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Wisconsin State Natural Areas Program Oakfield Railroad Prairie (No. 328)

Oakfield Railroad Prairie

Photo by Thomas A. Meyer/DNR



Along the Wild Goose State Trail, Fond du Lac County County. T14N-R17E, Sections 6, 7. T15N-R17E, Sections 28, 29, 31, 32. 10 acres.



Oakfield Railroad Prairie is 10-acre remnant of the large, deep-soil mesic and wet-mesic prairies once found in this region and has been described as the best remaining prairie in Fond du Lac and Dodge counties. The long, linear strip of grassland lies within a former railroad right-of-way. While most mesic prairies have been nearly extirpated from the state due to human settlement and agriculture, railroads actually helped preserve the prairie through the unintentional fires sparked by the rails and stray cinders from passing locomotives that helped keep the site open and free from woody species encroachment. The northern segment, about ½ mile south of Willow Lawn Road, is the most striking and diverse. Dominant grasses include big and little blue-stem, Indian grass, prairie drop-seed, cord grass, blue-joint grass, and switchgrass. Common abundant forbs include smooth blue aster, Canada tick-trefoil, purple prairie-clover, stiff goldenrod, prairie blazing-star, and heart-leaved golden alexander. Less common are Canadian milk-vetch, glaucous white-lettuce, compass-plant, bottle gentian, and the hemiparasite, bastard toad-flax. A large population of a rare plant is found here. Oakfield Railroad Prairie is owned by the DNR and under the management of Fond du Lac County. It was designated a State Natural Area in 1998.


Driving directions

From the intersection of County Highways D and Y in Oakfield, go east and north on D 2.5 miles, then east on Lost Arrow Road 0.2 mile to the Wild Goose State Trail. Park along the road and walk or bike the trail north through the natural area. Access is also available from River Road and Willow Lawn Road.


Oakfield Railroad Prairie is owned by:

  • WDNR


The DNR's state natural areas program is comprised of lands owned by the state, private conservation organizations, municipalities, other governmental agencies, educational institutions and private individuals. While the majority of SNAs are open to the public, access may vary according to individual ownership policies. Public use restrictions may apply due to public safety, or to protect endangered or threatened species or unique natural features. Lands may be temporarily closed due to specific management activities. Users are encouraged to contact the landowner for more specific details.

The data shown on these maps have been obtained from various sources, and are of varying age, reliability, and resolution. The data may contain errors or omissions and should not be interpreted as a legal representation of legal ownership boundaries.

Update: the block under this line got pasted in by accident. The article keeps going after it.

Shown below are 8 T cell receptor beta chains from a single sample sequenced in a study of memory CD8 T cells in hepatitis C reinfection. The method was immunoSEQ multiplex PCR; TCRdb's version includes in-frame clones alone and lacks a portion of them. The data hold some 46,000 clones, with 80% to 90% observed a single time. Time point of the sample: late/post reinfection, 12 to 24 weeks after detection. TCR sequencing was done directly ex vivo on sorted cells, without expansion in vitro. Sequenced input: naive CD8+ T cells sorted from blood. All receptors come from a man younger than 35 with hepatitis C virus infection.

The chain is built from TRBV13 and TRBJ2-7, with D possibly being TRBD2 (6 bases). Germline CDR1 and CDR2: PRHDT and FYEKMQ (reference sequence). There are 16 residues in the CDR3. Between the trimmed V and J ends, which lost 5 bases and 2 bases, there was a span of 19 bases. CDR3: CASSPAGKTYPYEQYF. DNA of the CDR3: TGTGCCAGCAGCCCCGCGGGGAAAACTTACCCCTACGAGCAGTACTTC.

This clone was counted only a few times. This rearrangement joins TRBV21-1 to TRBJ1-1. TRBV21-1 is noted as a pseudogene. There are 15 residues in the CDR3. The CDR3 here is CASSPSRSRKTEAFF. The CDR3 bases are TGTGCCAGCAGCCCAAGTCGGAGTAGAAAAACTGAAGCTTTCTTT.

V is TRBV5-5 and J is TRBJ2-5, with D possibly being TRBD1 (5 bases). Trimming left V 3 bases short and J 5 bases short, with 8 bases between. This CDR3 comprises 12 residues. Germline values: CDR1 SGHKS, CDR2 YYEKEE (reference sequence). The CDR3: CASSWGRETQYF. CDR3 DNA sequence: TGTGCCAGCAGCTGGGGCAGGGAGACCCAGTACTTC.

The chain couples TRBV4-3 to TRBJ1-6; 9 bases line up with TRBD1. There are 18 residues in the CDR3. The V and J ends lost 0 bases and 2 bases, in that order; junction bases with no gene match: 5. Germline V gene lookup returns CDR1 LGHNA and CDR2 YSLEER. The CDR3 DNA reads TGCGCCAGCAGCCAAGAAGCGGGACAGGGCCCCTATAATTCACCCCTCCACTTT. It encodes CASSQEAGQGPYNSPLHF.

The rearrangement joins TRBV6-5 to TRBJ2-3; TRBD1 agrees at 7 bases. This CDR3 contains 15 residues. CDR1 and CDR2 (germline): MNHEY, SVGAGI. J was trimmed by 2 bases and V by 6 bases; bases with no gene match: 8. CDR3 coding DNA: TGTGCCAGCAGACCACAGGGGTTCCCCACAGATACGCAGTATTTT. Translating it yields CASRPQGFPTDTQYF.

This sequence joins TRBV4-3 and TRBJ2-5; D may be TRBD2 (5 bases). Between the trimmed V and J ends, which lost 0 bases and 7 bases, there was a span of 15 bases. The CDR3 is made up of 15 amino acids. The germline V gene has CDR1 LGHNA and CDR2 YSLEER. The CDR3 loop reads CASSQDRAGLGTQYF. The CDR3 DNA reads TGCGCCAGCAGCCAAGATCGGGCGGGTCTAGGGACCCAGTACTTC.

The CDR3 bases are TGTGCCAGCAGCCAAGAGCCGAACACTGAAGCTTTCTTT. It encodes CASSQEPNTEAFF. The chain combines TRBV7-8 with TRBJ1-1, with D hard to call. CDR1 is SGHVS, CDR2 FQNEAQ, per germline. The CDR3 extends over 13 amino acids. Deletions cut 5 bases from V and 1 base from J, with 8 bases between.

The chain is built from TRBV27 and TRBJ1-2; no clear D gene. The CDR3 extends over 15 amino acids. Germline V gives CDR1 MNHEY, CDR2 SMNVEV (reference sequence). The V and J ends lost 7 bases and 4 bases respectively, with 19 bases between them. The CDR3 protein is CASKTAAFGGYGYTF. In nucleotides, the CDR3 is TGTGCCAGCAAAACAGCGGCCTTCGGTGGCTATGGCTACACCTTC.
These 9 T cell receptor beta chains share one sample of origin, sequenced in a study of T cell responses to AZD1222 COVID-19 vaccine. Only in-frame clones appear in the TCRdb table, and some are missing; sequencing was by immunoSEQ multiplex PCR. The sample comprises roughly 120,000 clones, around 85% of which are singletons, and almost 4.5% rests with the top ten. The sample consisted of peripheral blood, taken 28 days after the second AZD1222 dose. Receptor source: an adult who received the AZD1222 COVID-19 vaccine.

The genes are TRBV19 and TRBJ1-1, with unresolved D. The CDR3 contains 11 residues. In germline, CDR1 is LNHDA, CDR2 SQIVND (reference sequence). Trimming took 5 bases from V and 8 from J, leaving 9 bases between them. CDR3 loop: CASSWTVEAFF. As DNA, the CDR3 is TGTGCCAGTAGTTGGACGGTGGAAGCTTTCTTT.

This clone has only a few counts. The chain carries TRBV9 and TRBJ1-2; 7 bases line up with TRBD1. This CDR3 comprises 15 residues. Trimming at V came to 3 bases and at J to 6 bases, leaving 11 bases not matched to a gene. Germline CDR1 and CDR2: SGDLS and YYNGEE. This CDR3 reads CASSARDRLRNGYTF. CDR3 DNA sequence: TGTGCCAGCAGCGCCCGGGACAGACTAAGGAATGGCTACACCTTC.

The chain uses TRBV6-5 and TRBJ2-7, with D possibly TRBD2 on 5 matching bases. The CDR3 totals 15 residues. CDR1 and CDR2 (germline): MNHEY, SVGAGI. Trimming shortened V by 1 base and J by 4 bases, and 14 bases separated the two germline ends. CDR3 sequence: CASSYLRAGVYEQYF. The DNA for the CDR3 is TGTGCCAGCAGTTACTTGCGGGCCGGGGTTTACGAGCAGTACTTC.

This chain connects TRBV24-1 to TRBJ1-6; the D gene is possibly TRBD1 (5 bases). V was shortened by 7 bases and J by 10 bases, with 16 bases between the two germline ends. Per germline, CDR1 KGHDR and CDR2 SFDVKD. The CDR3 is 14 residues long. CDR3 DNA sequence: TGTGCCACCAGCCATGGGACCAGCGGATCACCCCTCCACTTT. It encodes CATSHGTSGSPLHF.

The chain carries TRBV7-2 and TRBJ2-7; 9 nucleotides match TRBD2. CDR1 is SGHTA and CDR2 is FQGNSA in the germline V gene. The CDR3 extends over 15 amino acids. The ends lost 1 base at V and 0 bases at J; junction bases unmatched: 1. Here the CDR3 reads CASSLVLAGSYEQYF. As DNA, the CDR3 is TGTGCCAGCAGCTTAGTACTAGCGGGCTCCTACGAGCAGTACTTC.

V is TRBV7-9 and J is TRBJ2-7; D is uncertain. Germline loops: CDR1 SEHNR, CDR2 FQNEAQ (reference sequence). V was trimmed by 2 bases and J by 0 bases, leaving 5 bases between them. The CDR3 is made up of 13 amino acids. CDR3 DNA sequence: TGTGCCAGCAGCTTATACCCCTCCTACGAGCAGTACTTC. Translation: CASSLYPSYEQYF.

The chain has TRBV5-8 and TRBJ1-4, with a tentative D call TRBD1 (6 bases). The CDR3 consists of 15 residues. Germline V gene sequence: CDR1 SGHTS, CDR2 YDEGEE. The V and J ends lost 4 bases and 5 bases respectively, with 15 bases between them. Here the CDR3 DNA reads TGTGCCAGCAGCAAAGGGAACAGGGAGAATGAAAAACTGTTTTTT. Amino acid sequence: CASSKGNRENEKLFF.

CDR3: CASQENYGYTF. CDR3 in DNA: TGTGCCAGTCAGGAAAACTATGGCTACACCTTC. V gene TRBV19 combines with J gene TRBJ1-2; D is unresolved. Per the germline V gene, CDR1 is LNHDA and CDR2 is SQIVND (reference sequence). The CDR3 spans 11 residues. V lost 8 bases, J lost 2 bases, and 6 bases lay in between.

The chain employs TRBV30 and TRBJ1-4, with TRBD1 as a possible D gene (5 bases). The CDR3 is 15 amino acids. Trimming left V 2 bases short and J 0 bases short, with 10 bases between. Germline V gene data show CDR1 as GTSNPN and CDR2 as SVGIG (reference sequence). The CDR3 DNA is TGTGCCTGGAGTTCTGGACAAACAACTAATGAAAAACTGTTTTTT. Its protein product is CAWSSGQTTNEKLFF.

To create your own custom map where you can zoom to a specific location, please use the DNR's mapping application.


Very few State Natural Areas have public facilities, but nearly all are open for a variety of recreational activities as indicated below. Generally, there are no picnic areas, restrooms, or other developments. Parking lots or designated parking areas are noted on individual SNA pages and maps. Trails, if present, are typically undesignated footpaths. If a developed trail is present, it will normally be noted on the SNA map and/or under the "Access" tab. A compass and topographic map or a GPS unit are useful tools for exploring larger, isolated SNAs.

The good majority of SNAs are isolated and have few or no facilities. Some SNAs have vehicle access lanes or parking lots, but their accessibility may vary depending on weather conditions. Parking lots and lanes are not plowed during winter. Hiking trails may be nonexistent or consist of undeveloped footpaths. A GPS unit or compass and detailed topographic map are useful tools for exploring larger SNAs.

Entrance fees: Excepting Parfrey's Glen, the Cambrian Outlook in the Dells of the Wisconsin River, SNAs within State Parks and some within State Forests, all other DNR-owned SNAs do not have any admission fee. For more information, see Wis. Admin. Code NR 45. For non-DNR-owned SNAs, we are unaware of any vehicle or admission fees. However, please contact the landowner for more information.

Allowable activities

In general, the activities listed below are allowed on all DNR-owned SNA lands. Exceptions to this list of public uses, such as SNAs closed to hunting, are noted under the "Access" tab above and posted with signs on site.

  • Hiking
  • Fishing
  • Cross country skiing
  • Hunting
  • Trapping

Prohibited activities

Although a handful of sites allow activities like primitive camping (e.g. Lower Chippewa River on sand bars) or horseback riding (e.g. S. Kettle Moraine), the activities listed below are generally prohibited on DNR-owned SNAs.

  • Camping and campfires
  • Collecting of animals (other than legally harvested species), non-edible fungi, rocks, minerals, fossils, archaeological artifacts, soil, downed wood, or any other natural material, alive or dead. Collecting for scientific research requires a permit issued by the DNR
  • Collecting of plants including seeds, roots or other non-edible parts of herbaceous plants such as wildflowers or grasses
  • Drones: Flying-related activities, including the use of drones, hang-gliders and model airplanes, are prohibited. Permission may be issued by the SNA Program for the use of drones for educational or research purposes.
  • Geocaching
  • Horseback riding
  • Rock climbing
  • Vehicles, including bicycles, ATVs, aircraft, and snowmobiles except on trails and roadways designated for their use

For rules governing state-owned SNAs and other state lands, please consult Chapter NR 45 Wis. Admin. Code [exit DNR]

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Last revised: Monday, March 27, 2023